U.S. Banks 3Q23 Preview: MBS Talking the L

CreditSights Staff

  • We detail top-of-mind items for U.S. bank investors heading into 3Q23 earnings, including the impact of higher rates, deposit cost dynamics, rating agency actions, and updated thoughts on CRE exposure.
  • The topic of unrealized securities losses will be in focus given the rate move this quarter, and will put more profitabilty strain on banks with elevated MBS exposure, in addition to AOCI impacts. We discuss some of the options available to banks in this position, though the example of SVB is a cautionary tale for banks looking to sell AFS securities and raise capital.
  • Although margins should again be biased lower in 3Q23, we’re expecting fairly minimal contractions in the 0-5 bp range for most banks. Deposit betas may be incrementally higher but the key word there is incremental as there is ample evidence of slowing repricing and outflow pressures in 3Q23, inextricably tied to what seems to be the later innings of the hiking cycle. Time is also a boon on the yield side, with portfolio runoff able to be reinvested at higher yields (and given some of the securities holdings, positive margin even just going into cash).
  • In capital markets, we expect moderate improvement in investment banking and solid-but-unspectacular trading results. Management teams have indicated that 2Q23 was likely the low point for the cycle in investment banking, as evidenced by improved debt and equity issuance activity; an M&A rebound could still lag. In FICC, activity will likely be solid for credit products, but lower than a year ago for FX, rates, and commodities.

Although the sector has calmed substantially since the post-SVB hysterics, the salient interest rate (and credit) questions remain key points of focus for 3Q23 earnings—especially given the sharp bear steepener this quarter. We spotlight the expected impacts on both unrealized loss positions as well as the mounting profitability drag from higher concentrations of low-yielding securities for certain banks; positively however, there is ample reason to expect less relative funding cost pressures as cumulative deposit betas should continue flattening out as we get close(r) to the end of the hiking cycle. On the credit side, Commercial Real Estate (CRE) should still be the main focal point of concerns, though we reiterate our general comfort with exposures; NPL formations should pick up and we may see incremental reserve building as banks continue to hone in on the only CRE asset class showing any real signs of fundamental strain (office), but relatively small exposures and sizeable existing reserves provide downside comfort. And while we’re sanguine about the sector’s fundamental outlook for 3Q23 earnings and still see value in bank spreads, there’s potential for some volatility as rating agency cuts still hover: it’s been 65 days since Moody’s placed six major banks on review for downgrade.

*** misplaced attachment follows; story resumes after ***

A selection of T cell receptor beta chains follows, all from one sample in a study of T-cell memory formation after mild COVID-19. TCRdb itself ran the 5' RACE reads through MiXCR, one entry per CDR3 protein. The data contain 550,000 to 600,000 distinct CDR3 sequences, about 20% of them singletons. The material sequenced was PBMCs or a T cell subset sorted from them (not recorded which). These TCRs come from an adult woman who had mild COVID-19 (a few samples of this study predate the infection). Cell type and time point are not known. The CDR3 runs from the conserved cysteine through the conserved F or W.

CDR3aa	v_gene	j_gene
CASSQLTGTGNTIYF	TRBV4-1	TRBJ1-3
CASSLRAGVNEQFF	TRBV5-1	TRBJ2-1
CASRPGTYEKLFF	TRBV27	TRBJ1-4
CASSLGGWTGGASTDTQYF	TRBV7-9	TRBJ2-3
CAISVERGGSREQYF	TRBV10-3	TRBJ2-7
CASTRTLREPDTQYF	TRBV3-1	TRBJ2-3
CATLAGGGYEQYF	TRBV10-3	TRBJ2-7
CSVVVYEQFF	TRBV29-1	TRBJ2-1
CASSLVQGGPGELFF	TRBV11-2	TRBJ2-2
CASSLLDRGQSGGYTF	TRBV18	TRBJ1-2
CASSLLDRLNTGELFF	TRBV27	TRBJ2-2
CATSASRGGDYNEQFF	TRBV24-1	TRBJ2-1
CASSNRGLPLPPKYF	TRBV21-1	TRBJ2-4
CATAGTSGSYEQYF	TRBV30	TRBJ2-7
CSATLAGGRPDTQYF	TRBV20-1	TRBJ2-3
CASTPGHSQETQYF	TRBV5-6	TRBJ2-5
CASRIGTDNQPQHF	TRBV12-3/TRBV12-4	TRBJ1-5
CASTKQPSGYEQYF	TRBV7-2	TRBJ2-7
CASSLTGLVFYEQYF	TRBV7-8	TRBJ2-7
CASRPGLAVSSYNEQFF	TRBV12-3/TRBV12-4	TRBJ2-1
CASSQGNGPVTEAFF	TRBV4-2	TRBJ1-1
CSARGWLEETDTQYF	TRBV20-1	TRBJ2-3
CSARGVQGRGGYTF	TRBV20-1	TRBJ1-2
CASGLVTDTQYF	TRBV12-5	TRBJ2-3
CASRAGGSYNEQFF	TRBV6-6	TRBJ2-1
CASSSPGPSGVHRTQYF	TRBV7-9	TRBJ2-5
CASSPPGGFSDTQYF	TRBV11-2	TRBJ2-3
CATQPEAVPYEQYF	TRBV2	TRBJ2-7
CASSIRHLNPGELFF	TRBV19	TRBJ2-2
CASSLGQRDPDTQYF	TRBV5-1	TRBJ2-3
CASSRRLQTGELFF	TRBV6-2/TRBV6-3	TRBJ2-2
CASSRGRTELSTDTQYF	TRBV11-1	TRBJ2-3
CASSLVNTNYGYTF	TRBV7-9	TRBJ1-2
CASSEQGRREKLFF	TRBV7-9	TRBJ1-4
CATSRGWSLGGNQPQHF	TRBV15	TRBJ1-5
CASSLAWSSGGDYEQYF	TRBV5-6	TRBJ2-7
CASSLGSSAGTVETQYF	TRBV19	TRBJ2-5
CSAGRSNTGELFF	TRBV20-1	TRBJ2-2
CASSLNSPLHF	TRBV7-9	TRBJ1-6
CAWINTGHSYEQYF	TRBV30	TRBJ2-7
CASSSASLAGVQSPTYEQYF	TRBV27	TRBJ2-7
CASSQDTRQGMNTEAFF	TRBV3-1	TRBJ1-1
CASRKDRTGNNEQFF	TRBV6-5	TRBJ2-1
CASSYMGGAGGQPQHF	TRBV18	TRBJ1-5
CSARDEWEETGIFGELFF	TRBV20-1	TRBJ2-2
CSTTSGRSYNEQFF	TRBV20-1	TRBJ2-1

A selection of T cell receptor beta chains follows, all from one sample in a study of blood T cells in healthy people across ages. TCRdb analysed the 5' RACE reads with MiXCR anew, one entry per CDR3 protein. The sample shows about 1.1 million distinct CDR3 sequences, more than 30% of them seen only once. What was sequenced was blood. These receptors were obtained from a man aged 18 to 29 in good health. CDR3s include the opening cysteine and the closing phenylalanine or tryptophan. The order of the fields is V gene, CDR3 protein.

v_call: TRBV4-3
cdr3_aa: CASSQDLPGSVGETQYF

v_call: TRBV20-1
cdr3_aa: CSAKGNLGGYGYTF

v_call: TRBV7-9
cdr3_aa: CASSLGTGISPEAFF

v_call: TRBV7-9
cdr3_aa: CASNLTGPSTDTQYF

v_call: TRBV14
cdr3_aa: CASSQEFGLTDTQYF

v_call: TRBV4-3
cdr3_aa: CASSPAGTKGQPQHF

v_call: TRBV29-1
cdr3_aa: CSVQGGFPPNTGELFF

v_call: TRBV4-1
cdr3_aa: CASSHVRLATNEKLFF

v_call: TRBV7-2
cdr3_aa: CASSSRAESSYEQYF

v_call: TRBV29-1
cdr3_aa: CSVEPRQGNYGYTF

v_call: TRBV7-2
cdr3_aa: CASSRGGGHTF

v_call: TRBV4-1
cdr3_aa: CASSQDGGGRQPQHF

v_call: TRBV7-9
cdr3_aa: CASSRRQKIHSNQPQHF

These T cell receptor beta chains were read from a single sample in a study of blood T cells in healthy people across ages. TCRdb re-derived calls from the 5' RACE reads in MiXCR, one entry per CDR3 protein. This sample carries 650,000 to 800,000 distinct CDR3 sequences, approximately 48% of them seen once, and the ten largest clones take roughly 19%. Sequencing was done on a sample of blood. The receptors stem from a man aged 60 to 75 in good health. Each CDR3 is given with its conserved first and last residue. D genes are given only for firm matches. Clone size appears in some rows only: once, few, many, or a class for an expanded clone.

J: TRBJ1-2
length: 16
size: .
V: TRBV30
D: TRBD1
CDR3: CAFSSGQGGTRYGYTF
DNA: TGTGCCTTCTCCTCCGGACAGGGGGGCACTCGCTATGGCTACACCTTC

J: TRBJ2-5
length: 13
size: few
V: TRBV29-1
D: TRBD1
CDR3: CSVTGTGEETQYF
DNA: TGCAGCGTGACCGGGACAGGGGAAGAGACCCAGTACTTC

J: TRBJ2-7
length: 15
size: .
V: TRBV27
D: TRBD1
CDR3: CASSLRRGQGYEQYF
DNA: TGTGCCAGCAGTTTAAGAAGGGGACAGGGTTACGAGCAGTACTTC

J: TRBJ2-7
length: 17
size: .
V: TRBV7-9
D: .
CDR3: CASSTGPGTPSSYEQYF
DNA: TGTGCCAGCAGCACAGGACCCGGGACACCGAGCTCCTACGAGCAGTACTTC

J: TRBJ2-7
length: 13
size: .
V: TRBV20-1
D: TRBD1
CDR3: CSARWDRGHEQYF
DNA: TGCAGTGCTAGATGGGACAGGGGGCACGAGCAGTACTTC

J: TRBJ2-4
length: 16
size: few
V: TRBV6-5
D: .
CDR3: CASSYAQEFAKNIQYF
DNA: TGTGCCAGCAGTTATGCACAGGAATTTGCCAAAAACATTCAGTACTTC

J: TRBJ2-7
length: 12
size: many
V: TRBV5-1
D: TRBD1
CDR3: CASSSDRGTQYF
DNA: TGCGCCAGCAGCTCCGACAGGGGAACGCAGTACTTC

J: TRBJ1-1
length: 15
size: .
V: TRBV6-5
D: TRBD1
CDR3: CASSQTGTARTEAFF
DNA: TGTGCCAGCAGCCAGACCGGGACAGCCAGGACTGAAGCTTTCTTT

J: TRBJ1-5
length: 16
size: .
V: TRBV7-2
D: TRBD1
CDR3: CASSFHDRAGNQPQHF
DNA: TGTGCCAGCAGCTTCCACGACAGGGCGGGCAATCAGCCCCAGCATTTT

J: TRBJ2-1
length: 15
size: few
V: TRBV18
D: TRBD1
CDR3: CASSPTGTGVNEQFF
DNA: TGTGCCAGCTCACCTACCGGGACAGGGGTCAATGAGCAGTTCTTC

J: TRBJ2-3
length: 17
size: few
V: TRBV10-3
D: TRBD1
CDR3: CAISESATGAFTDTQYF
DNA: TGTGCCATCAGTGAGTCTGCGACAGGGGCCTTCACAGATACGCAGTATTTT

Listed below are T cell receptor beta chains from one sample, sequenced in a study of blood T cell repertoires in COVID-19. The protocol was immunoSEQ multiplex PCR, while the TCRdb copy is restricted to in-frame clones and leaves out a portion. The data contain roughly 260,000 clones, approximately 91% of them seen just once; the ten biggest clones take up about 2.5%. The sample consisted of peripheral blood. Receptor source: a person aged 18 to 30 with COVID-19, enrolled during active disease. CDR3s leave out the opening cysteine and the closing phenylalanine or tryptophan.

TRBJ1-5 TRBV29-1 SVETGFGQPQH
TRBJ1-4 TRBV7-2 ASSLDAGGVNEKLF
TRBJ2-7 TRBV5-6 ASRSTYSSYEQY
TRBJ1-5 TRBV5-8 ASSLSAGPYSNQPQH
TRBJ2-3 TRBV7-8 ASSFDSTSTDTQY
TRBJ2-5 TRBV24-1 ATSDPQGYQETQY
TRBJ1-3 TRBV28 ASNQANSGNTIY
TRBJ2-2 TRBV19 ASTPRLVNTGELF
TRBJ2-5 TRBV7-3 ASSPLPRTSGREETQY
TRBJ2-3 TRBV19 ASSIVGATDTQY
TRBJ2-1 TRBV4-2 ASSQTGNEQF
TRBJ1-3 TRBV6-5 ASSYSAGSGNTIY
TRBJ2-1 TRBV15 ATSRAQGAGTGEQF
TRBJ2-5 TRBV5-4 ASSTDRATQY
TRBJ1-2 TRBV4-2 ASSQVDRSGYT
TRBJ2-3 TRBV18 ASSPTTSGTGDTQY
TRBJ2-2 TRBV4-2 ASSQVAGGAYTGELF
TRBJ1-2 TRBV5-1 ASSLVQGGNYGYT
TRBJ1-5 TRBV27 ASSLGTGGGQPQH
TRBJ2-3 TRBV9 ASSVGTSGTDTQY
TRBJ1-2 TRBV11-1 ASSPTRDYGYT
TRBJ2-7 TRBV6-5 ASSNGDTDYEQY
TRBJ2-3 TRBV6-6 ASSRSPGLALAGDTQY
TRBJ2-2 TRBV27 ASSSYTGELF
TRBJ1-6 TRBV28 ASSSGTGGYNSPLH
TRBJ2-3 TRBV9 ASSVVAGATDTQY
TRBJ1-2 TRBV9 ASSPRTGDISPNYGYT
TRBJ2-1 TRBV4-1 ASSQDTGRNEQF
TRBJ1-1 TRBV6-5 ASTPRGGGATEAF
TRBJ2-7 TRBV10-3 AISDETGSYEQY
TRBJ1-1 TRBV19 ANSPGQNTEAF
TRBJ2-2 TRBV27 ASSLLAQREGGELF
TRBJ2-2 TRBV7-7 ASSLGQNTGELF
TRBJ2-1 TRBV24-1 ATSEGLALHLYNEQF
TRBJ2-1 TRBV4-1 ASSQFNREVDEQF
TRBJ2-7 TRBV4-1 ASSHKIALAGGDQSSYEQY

The sharp rise in long-term as the curve re-steepens will put the spotlight back on the topic of unrealized losses in the securities portfolios in 3Q23—as well as the knock-on effects to profitability, capital, and liquidity. While unrealized losses will undoubtedly increase again in 3Q23, we continue to believe both the large banks and the Category III and IV regional banks are well-equipped from a capital and liquidity standpoint to ride out the impact, especially as acute deposit outflow pressures have subsided, bolstering liquidity and reducing the need or risk to codify losses (and that’s without even getting to the Fed’s par value BTFP liquidity facility). Still, the rate moves continue to provide a margin challenge given still-rising funding costs, with a number of banks face an earnings drag from low coupon, long duration securities while pending regulatory changes (AOCI opt-out elimination, higher RWAs via Basel III) force more careful capital management.

Of course, the rising rate impact to securities valuations is nothing new for the sector dating back to 2022, and this will be the second consecutive quarter of meaningful rate increases on an end of quarter basis after 1Q provided some relief. We expect the 3Q23 steepener impacts to play out quite differently to 2Q as the long end of the curve rose far more rapidly than the short end, essentially the reverse of how the curve played out in 2Q. In short, we believe this dynamic will turn out to be slightly better for most banks from a profitability and net interest margin standpoint, with the deceleration in short-end rates having positive implications for funding dynamics and beta acceleration; however, banks with longer-duration exposure in the securities portfolios, particularly from RMBS, will see increased pain from fair value marks.

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